Inhumations and cemeteries during the Neolithic: a comparative approach from Central to the South of Europe
Funerary practices in the Neolithic show great variability, both within and between different regions of Europe, including inhumations, cremations, collective burials and disarticulation. Yet, there are also many similarities of practice shared across the continent. While the collective burials of the Atlantic façade and Northern Europe have been considered alongside each other as a cohesive phenomenon, practices of inhumation in single (or multiple) graves in cemeteries are rarely compared between broader regions at this time. This may be because of their familiarity, as inhumation in cemeteries is widely practiced in modern Europe. We would like to problematize the assumption that inhumation in cemeteries can be taken for granted. In addition, recent developments in archaeological science (e.g. a DNA, isotopes, dental calculus, radiocarbon dating, material culture studies), have meant that our ability to shed light on Neolithic social identity and organisation through inhumations and cemeteries has dramatically increased. This is particularly the case when large cemeteries can be compared and the results of scientific data integrated with the burial practices, such as orientation, body position and accompanying grave goods. In this session, we take a comparative approach to the inhumation burials found in Neolithic Europe, with a particular focus on those from central and southern regions. We invite submissions focused on Neolithic inhumation burial practices across Europe. Those with a focus on interdisciplinary research or bringing together multiple lines of different evidence are particularly welcome.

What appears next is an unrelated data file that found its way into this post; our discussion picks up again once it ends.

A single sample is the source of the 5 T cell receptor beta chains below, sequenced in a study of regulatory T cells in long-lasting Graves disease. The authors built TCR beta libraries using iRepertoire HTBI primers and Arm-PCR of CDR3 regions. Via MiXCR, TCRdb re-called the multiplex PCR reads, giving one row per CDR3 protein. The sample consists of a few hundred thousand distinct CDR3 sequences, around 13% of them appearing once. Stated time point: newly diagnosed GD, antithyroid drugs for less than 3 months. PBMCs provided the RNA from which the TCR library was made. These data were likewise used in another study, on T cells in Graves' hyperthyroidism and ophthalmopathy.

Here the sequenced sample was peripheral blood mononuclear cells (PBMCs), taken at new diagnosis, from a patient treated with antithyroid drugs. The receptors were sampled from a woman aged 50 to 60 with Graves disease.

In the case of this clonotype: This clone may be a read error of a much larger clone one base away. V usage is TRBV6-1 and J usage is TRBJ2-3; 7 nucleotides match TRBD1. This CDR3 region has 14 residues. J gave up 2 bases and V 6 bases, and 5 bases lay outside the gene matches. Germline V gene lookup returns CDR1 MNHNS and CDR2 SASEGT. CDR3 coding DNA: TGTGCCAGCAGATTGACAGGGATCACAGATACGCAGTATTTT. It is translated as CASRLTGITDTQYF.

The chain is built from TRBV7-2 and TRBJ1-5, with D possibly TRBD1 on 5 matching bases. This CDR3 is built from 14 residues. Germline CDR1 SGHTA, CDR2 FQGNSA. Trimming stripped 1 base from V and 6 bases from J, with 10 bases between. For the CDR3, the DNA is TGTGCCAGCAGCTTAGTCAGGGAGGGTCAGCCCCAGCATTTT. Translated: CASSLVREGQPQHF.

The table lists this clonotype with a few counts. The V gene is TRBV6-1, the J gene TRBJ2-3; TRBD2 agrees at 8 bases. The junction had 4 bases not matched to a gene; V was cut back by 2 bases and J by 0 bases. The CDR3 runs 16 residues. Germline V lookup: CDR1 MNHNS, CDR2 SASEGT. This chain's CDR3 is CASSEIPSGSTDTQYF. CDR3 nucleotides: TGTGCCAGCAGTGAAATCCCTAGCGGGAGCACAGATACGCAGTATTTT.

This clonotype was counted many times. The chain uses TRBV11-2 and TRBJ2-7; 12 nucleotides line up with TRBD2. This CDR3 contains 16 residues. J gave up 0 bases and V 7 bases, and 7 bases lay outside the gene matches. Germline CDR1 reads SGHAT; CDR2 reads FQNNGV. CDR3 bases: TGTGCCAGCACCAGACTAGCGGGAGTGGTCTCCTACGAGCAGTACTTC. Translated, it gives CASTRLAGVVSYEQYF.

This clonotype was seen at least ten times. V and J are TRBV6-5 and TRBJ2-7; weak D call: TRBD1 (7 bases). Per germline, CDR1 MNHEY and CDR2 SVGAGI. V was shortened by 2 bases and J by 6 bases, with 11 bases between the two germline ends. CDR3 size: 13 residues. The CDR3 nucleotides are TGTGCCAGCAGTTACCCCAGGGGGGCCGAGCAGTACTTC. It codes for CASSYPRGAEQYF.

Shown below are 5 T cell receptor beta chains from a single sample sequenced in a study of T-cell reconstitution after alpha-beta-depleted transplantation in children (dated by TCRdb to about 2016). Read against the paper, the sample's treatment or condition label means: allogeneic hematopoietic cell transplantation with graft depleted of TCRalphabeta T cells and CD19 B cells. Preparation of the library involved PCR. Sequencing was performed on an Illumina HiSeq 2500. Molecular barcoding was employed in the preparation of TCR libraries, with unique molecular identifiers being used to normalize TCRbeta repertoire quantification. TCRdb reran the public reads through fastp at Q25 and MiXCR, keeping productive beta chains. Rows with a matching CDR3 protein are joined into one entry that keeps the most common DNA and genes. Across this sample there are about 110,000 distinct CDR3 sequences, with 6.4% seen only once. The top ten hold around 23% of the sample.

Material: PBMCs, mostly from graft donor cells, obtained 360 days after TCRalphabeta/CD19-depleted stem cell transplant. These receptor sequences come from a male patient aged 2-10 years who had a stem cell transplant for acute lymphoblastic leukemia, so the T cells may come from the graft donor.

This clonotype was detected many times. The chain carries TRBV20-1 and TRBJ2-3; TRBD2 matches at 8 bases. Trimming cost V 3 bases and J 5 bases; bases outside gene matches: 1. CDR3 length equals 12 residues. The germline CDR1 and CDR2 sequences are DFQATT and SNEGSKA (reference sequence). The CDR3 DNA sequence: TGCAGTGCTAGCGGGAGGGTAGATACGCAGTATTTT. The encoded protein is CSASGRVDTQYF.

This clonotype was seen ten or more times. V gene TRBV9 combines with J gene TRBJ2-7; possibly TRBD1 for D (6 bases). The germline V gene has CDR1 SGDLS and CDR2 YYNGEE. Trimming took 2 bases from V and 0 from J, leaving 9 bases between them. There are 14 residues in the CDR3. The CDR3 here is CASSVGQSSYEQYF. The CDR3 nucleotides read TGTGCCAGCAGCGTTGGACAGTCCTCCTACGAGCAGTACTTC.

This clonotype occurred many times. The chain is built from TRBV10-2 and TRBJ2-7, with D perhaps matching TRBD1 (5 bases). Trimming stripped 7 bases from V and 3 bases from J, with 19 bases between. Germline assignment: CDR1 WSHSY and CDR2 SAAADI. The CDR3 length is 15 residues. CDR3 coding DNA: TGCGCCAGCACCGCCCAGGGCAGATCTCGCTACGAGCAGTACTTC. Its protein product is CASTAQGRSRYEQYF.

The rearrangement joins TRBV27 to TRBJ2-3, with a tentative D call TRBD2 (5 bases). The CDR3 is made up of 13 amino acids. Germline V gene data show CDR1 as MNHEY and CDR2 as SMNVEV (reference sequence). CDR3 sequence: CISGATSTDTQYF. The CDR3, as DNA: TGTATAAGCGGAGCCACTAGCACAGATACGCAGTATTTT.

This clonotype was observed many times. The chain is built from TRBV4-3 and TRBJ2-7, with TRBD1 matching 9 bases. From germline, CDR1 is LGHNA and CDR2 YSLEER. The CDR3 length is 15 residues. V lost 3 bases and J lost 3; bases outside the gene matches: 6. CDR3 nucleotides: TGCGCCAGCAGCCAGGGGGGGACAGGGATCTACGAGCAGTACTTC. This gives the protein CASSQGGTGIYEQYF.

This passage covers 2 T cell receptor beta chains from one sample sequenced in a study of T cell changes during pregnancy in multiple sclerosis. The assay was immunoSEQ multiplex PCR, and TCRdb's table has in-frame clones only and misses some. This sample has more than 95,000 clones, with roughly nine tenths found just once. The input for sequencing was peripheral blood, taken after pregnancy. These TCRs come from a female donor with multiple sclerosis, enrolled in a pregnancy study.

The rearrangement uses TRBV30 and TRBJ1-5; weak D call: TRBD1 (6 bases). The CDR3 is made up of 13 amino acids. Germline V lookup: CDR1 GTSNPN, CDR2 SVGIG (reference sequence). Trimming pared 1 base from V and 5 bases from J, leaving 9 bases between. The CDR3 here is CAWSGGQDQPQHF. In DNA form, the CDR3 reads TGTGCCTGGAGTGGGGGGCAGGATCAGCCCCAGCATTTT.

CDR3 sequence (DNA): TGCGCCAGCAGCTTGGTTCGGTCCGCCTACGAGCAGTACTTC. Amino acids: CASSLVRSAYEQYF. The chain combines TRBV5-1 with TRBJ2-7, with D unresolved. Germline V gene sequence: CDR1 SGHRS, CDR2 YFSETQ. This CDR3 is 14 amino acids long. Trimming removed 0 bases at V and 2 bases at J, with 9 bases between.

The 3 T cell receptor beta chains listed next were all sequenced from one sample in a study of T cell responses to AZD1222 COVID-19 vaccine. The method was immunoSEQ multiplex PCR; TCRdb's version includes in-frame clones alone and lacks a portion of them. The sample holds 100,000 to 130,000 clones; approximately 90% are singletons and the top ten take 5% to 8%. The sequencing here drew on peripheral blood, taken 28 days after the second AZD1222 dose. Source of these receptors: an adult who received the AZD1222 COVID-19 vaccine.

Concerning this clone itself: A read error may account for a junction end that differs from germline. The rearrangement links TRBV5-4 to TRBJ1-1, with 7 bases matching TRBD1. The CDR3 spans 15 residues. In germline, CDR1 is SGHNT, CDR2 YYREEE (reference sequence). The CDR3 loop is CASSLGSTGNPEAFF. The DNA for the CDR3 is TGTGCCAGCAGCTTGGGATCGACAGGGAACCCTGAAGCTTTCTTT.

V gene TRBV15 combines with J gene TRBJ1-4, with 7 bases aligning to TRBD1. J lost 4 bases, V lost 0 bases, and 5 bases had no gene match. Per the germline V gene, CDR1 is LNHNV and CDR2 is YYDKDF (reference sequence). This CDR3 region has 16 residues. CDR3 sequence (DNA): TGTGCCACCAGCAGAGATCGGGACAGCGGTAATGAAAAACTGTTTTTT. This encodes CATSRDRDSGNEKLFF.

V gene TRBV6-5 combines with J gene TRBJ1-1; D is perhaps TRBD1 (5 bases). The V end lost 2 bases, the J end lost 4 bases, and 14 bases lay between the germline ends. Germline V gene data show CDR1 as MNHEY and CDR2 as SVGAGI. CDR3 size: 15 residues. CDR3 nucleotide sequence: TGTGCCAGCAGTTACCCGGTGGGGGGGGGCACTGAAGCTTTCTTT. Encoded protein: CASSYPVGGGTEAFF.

Dr. Penny Bickle (United Kingdom), Dr Juan Gibaja Bao (Spain), Prof. Maria Eulàlia Subirà (Spain)